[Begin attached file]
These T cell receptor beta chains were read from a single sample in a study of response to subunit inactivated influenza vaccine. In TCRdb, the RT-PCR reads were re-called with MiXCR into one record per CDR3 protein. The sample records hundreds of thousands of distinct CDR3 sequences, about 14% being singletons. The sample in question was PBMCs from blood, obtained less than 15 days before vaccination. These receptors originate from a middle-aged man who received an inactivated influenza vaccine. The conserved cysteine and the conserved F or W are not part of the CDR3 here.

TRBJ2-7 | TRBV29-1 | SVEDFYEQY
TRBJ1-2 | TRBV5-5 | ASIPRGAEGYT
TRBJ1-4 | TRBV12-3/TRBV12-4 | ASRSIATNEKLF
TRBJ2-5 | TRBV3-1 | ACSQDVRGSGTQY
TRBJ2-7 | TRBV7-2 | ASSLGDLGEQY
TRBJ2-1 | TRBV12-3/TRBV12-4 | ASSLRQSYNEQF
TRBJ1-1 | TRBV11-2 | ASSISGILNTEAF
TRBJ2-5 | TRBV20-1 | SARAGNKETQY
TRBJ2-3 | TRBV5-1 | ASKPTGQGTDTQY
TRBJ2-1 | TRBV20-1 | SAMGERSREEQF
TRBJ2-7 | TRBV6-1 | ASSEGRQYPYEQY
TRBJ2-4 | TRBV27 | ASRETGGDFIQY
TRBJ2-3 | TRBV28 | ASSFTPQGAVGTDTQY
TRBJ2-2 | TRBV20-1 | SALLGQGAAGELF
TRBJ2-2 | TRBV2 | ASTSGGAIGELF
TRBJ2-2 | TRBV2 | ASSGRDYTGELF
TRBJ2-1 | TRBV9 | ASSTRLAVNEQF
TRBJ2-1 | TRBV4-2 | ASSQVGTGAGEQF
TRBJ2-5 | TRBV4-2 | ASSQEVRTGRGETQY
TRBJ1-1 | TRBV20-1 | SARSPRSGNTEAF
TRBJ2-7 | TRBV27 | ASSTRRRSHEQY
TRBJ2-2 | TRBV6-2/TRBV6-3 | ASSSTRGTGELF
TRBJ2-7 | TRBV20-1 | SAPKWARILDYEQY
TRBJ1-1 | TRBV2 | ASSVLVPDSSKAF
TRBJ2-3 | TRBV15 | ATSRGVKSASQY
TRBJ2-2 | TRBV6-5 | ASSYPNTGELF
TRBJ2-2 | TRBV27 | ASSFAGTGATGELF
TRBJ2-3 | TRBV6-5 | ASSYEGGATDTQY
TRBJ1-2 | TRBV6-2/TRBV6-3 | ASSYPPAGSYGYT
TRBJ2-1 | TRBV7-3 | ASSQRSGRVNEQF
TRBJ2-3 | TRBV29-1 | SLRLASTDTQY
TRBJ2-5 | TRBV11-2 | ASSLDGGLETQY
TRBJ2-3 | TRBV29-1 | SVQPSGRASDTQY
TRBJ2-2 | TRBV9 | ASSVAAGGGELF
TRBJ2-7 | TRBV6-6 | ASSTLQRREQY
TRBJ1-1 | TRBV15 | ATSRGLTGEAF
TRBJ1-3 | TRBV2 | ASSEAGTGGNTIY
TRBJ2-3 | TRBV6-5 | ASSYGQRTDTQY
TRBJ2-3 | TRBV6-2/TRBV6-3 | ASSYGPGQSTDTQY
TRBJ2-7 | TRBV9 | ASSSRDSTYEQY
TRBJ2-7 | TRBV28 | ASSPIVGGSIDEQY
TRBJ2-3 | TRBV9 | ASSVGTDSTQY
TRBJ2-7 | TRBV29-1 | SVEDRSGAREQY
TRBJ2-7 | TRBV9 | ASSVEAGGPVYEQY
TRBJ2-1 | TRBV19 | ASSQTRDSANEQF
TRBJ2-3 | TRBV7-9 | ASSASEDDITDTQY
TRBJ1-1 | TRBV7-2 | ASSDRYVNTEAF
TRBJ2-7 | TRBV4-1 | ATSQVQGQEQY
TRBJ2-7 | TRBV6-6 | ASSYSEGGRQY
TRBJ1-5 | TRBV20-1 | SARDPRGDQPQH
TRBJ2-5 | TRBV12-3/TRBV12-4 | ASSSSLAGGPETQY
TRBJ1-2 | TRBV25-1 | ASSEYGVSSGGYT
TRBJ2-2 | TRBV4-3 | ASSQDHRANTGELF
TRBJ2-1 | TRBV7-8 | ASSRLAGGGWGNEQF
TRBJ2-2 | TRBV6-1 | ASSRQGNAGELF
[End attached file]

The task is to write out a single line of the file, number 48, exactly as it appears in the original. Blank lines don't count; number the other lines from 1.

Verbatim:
TRBJ1-1 | TRBV7-2 | ASSDRYVNTEAF